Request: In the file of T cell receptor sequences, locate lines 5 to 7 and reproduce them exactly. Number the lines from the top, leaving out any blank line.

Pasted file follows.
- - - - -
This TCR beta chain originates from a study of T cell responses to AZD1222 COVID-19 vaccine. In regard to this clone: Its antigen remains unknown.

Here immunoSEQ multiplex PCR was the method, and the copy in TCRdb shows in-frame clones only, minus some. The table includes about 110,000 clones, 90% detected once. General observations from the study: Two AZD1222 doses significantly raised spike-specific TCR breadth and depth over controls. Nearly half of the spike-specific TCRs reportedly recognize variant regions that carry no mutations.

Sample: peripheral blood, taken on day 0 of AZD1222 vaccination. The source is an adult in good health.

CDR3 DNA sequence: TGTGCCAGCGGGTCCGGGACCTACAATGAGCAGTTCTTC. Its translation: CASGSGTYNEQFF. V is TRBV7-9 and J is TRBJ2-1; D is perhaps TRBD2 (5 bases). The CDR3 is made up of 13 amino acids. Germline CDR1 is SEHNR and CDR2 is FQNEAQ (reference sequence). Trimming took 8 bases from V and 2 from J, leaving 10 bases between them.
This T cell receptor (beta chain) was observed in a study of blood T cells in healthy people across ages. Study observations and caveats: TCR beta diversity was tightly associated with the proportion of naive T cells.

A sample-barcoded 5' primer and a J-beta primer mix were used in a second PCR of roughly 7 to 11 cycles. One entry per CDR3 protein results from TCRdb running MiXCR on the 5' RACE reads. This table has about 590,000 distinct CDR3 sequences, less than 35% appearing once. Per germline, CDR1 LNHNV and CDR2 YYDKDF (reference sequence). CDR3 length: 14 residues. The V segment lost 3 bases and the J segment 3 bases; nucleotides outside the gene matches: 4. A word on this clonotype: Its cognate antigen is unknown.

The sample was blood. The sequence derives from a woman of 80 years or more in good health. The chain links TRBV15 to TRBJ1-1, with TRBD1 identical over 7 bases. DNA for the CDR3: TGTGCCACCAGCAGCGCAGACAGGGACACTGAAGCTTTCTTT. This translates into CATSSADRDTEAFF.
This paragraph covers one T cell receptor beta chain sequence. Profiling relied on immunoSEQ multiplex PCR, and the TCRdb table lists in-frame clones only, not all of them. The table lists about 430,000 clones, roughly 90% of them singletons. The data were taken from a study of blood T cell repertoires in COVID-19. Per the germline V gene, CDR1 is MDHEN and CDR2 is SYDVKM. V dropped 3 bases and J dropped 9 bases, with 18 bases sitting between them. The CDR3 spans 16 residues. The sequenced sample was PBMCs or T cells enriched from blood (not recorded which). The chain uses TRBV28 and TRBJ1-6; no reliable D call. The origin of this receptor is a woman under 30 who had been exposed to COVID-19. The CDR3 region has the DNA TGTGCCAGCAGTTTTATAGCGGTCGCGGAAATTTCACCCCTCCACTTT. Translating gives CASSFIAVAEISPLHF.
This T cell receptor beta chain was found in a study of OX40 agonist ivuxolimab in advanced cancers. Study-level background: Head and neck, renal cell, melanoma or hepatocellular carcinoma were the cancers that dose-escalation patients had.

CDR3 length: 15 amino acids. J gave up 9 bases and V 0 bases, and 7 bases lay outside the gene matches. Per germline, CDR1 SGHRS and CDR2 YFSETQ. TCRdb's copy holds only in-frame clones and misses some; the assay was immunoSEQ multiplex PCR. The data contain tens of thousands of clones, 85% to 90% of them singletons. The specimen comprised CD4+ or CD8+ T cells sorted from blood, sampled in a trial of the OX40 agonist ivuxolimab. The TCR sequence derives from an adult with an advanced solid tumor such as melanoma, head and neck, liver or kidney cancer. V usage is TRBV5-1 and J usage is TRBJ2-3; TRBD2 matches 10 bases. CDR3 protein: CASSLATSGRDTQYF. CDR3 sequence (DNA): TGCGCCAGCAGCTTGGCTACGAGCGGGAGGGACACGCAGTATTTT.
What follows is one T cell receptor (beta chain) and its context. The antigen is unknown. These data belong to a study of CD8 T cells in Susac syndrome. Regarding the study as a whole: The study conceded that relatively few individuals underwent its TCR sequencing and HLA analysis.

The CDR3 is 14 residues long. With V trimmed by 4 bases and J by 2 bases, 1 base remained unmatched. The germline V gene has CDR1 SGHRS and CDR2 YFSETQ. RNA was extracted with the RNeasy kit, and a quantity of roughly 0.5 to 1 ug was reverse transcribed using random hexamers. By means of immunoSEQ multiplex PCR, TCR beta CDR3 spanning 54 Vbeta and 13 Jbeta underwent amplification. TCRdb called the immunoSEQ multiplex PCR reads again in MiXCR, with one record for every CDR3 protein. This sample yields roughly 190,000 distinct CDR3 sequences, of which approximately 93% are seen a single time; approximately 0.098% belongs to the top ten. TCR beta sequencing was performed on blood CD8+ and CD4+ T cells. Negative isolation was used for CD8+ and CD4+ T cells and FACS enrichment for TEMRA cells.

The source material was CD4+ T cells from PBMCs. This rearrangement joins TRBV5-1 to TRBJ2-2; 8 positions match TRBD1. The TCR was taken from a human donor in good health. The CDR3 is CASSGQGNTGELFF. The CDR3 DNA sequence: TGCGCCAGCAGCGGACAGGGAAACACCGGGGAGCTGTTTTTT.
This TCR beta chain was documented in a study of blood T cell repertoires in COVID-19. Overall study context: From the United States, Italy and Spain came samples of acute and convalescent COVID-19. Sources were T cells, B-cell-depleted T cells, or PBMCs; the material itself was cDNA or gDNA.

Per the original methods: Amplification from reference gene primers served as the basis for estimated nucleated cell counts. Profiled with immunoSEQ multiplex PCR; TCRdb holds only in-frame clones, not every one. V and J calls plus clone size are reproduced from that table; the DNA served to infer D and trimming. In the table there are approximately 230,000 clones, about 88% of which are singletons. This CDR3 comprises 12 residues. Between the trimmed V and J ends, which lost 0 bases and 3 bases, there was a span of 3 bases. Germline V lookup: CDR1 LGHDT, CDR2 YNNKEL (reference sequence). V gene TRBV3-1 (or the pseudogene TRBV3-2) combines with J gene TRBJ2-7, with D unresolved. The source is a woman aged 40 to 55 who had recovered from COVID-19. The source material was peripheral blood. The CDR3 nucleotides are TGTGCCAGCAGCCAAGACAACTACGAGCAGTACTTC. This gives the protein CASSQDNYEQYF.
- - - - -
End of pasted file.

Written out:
This T cell receptor (beta chain) was observed in a study of blood T cells in healthy people across ages. Study observations and caveats: TCR beta diversity was tightly associated with the proportion of naive T cells.

A sample-barcoded 5' primer and a J-beta primer mix were used in a second PCR of roughly 7 to 11 cycles. One entry per CDR3 protein results from TCRdb running MiXCR on the 5' RACE reads. This table has about 590,000 distinct CDR3 sequences, less than 35% appearing once. Per germline, CDR1 LNHNV and CDR2 YYDKDF (reference sequence). CDR3 length: 14 residues. The V segment lost 3 bases and the J segment 3 bases; nucleotides outside the gene matches: 4. A word on this clonotype: Its cognate antigen is unknown.

The sample was blood. The sequence derives from a woman of 80 years or more in good health. The chain links TRBV15 to TRBJ1-1, with TRBD1 identical over 7 bases. DNA for the CDR3: TGTGCCACCAGCAGCGCAGACAGGGACACTGAAGCTTTCTTT. This translates into CATSSADRDTEAFF.